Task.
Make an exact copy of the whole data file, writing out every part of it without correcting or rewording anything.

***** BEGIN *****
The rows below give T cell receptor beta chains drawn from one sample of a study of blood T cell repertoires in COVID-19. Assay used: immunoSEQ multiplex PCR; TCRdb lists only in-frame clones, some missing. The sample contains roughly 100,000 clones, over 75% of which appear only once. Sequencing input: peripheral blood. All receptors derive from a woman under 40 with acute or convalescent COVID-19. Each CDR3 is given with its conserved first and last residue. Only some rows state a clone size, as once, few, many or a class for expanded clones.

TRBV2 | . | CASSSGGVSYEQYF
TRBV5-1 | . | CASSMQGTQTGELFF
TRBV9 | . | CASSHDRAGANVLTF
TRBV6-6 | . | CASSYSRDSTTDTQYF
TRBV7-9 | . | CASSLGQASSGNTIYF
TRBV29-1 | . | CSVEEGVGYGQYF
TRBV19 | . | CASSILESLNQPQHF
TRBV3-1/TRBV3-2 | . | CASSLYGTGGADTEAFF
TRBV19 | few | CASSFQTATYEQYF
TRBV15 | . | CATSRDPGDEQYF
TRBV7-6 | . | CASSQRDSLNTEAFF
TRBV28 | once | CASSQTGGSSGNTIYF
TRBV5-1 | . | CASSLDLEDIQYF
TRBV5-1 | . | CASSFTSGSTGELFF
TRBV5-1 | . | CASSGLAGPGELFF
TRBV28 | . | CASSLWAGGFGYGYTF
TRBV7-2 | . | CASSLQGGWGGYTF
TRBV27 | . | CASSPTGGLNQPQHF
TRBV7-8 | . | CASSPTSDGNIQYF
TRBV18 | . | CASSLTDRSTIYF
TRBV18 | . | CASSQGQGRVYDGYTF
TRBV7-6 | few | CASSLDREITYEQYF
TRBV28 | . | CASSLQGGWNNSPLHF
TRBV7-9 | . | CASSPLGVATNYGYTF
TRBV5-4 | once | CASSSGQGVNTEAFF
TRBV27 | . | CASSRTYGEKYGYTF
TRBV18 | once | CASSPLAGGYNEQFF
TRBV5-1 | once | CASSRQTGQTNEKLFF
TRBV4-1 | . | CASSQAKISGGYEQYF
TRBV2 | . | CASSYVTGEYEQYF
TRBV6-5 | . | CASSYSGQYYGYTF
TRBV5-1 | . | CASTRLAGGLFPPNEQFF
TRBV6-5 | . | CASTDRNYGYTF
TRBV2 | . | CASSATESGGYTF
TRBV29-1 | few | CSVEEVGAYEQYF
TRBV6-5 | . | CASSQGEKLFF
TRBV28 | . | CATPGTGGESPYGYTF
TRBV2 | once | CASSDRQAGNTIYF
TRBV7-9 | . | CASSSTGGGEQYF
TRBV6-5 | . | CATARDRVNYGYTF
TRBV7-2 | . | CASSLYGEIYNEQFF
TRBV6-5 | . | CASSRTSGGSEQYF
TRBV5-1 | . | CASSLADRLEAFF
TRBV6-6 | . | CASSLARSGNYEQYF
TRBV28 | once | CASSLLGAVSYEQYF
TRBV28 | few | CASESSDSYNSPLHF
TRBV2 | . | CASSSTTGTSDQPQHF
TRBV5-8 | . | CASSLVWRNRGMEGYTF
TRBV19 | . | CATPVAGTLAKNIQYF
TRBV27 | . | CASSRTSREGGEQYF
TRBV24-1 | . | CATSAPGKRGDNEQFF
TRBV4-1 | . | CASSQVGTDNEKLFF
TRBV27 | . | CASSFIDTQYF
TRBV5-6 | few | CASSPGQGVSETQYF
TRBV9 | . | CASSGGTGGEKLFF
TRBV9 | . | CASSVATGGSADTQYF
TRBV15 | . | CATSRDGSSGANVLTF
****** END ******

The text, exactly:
The rows below give T cell receptor beta chains drawn from one sample of a study of blood T cell repertoires in COVID-19. Assay used: immunoSEQ multiplex PCR; TCRdb lists only in-frame clones, some missing. The sample contains roughly 100,000 clones, over 75% of which appear only once. Sequencing input: peripheral blood. All receptors derive from a woman under 40 with acute or convalescent COVID-19. Each CDR3 is given with its conserved first and last residue. Only some rows state a clone size, as once, few, many or a class for expanded clones.

TRBV2 | . | CASSSGGVSYEQYF
TRBV5-1 | . | CASSMQGTQTGELFF
TRBV9 | . | CASSHDRAGANVLTF
TRBV6-6 | . | CASSYSRDSTTDTQYF
TRBV7-9 | . | CASSLGQASSGNTIYF
TRBV29-1 | . | CSVEEGVGYGQYF
TRBV19 | . | CASSILESLNQPQHF
TRBV3-1/TRBV3-2 | . | CASSLYGTGGADTEAFF
TRBV19 | few | CASSFQTATYEQYF
TRBV15 | . | CATSRDPGDEQYF
TRBV7-6 | . | CASSQRDSLNTEAFF
TRBV28 | once | CASSQTGGSSGNTIYF
TRBV5-1 | . | CASSLDLEDIQYF
TRBV5-1 | . | CASSFTSGSTGELFF
TRBV5-1 | . | CASSGLAGPGELFF
TRBV28 | . | CASSLWAGGFGYGYTF
TRBV7-2 | . | CASSLQGGWGGYTF
TRBV27 | . | CASSPTGGLNQPQHF
TRBV7-8 | . | CASSPTSDGNIQYF
TRBV18 | . | CASSLTDRSTIYF
TRBV18 | . | CASSQGQGRVYDGYTF
TRBV7-6 | few | CASSLDREITYEQYF
TRBV28 | . | CASSLQGGWNNSPLHF
TRBV7-9 | . | CASSPLGVATNYGYTF
TRBV5-4 | once | CASSSGQGVNTEAFF
TRBV27 | . | CASSRTYGEKYGYTF
TRBV18 | once | CASSPLAGGYNEQFF
TRBV5-1 | once | CASSRQTGQTNEKLFF
TRBV4-1 | . | CASSQAKISGGYEQYF
TRBV2 | . | CASSYVTGEYEQYF
TRBV6-5 | . | CASSYSGQYYGYTF
TRBV5-1 | . | CASTRLAGGLFPPNEQFF
TRBV6-5 | . | CASTDRNYGYTF
TRBV2 | . | CASSATESGGYTF
TRBV29-1 | few | CSVEEVGAYEQYF
TRBV6-5 | . | CASSQGEKLFF
TRBV28 | . | CATPGTGGESPYGYTF
TRBV2 | once | CASSDRQAGNTIYF
TRBV7-9 | . | CASSSTGGGEQYF
TRBV6-5 | . | CATARDRVNYGYTF
TRBV7-2 | . | CASSLYGEIYNEQFF
TRBV6-5 | . | CASSRTSGGSEQYF
TRBV5-1 | . | CASSLADRLEAFF
TRBV6-6 | . | CASSLARSGNYEQYF
TRBV28 | once | CASSLLGAVSYEQYF
TRBV28 | few | CASESSDSYNSPLHF
TRBV2 | . | CASSSTTGTSDQPQHF
TRBV5-8 | . | CASSLVWRNRGMEGYTF
TRBV19 | . | CATPVAGTLAKNIQYF
TRBV27 | . | CASSRTSREGGEQYF
TRBV24-1 | . | CATSAPGKRGDNEQFF
TRBV4-1 | . | CASSQVGTDNEKLFF
TRBV27 | . | CASSFIDTQYF
TRBV5-6 | few | CASSPGQGVSETQYF
TRBV9 | . | CASSGGTGGEKLFF
TRBV9 | . | CASSVATGGSADTQYF
TRBV15 | . | CATSRDGSSGANVLTF